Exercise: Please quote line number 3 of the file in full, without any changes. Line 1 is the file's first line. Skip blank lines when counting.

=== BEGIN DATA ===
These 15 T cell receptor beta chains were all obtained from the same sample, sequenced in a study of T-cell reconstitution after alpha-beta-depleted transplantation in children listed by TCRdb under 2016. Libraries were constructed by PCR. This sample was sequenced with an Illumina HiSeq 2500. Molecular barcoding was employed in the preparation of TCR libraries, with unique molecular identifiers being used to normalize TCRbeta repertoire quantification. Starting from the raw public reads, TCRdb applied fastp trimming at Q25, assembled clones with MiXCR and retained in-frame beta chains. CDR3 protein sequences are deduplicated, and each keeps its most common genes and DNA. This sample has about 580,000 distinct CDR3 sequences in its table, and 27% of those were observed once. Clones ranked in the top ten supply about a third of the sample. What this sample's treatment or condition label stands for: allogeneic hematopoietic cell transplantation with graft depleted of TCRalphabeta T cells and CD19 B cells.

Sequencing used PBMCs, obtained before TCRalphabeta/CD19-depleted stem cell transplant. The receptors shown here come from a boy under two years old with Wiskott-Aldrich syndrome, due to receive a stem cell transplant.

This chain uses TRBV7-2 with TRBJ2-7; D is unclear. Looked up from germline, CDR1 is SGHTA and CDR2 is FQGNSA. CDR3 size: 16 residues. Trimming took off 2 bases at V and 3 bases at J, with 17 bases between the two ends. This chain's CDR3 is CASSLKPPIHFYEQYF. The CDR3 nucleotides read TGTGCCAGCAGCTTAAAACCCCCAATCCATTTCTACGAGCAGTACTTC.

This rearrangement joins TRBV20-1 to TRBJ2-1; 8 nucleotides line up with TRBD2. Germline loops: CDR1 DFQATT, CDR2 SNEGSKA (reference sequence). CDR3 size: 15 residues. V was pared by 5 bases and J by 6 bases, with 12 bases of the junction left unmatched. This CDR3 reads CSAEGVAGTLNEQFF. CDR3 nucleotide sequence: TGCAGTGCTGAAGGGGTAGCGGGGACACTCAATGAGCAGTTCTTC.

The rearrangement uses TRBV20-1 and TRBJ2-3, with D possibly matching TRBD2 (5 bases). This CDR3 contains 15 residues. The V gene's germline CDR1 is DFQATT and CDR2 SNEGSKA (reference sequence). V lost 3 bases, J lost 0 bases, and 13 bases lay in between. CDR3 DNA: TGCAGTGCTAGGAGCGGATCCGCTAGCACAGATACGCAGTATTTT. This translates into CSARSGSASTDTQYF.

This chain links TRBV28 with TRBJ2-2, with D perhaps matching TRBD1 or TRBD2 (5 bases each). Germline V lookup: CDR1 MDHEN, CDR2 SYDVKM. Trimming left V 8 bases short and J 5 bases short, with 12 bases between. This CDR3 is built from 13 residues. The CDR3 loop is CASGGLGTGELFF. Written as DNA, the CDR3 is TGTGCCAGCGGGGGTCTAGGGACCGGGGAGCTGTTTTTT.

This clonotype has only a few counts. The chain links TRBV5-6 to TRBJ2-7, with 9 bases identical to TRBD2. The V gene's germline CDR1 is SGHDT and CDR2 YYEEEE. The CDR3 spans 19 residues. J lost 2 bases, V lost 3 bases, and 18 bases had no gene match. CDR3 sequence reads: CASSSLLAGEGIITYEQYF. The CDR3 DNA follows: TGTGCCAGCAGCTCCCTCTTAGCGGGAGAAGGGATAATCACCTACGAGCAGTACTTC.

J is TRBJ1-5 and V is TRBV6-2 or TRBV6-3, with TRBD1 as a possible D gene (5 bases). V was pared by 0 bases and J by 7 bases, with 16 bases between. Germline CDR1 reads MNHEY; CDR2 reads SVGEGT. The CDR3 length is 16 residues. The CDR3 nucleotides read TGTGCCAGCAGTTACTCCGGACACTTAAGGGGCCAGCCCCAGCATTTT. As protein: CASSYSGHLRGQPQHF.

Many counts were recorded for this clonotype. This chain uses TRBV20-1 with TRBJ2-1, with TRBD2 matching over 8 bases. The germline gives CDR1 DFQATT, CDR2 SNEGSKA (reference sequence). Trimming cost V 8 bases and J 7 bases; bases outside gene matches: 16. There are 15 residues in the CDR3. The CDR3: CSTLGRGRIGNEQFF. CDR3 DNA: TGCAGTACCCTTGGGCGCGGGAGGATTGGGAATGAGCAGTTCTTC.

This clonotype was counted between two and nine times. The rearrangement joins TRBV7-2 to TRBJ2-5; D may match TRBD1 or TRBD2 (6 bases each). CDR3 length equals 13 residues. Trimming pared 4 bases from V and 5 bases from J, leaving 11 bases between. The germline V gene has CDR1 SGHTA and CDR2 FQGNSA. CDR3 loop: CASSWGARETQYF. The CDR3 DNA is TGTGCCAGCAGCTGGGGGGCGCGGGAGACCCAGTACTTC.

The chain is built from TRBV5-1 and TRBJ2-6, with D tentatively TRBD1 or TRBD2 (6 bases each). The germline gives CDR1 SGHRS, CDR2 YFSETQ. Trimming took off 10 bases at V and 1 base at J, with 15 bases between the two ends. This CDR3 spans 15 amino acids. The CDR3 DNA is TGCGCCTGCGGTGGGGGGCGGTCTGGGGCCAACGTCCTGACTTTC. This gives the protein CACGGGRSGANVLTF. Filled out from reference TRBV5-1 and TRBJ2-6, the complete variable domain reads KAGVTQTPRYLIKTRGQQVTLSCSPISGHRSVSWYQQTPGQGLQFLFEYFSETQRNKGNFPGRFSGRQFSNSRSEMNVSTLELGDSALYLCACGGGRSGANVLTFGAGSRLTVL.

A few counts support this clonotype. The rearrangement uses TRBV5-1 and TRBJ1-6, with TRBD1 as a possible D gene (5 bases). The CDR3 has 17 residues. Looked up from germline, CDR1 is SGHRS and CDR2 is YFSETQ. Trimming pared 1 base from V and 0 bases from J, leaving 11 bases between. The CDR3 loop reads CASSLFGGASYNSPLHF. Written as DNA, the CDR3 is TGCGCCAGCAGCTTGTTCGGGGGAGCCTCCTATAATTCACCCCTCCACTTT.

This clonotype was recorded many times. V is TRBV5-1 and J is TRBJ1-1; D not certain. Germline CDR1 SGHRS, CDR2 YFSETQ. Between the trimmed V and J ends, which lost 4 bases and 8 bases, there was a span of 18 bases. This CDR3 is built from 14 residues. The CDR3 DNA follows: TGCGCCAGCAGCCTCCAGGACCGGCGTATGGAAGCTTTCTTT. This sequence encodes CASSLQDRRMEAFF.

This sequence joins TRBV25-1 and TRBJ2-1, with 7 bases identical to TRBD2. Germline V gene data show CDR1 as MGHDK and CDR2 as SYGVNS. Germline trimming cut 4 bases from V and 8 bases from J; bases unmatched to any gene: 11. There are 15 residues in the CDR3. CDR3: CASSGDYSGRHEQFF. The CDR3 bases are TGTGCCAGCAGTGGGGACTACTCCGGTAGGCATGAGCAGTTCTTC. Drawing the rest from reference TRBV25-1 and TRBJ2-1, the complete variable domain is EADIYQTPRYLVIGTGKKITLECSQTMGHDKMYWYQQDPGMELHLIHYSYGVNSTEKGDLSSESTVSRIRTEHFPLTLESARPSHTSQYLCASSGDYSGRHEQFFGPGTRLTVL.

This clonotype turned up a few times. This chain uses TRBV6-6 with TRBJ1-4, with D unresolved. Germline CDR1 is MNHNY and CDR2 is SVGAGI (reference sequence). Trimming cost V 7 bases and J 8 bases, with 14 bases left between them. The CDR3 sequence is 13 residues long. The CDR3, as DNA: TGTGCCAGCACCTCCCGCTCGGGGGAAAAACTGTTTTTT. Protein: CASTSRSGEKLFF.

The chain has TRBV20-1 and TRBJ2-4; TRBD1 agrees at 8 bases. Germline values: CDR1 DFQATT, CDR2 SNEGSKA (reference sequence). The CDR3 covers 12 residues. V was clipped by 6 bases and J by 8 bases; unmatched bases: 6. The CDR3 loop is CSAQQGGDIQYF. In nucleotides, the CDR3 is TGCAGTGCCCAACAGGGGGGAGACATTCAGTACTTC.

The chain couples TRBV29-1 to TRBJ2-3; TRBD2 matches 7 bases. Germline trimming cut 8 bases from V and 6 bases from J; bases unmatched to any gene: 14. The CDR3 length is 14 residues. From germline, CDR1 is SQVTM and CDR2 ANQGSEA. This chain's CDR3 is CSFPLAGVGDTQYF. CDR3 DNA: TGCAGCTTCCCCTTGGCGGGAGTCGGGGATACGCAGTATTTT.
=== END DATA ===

This chain uses TRBV7-2 with TRBJ2-7; D is unclear. Looked up from germline, CDR1 is SGHTA and CDR2 is FQGNSA. CDR3 size: 16 residues. Trimming took off 2 bases at V and 3 bases at J, with 17 bases between the two ends. This chain's CDR3 is CASSLKPPIHFYEQYF. The CDR3 nucleotides read TGTGCCAGCAGCTTAAAACCCCCAATCCATTTCTACGAGCAGTACTTC.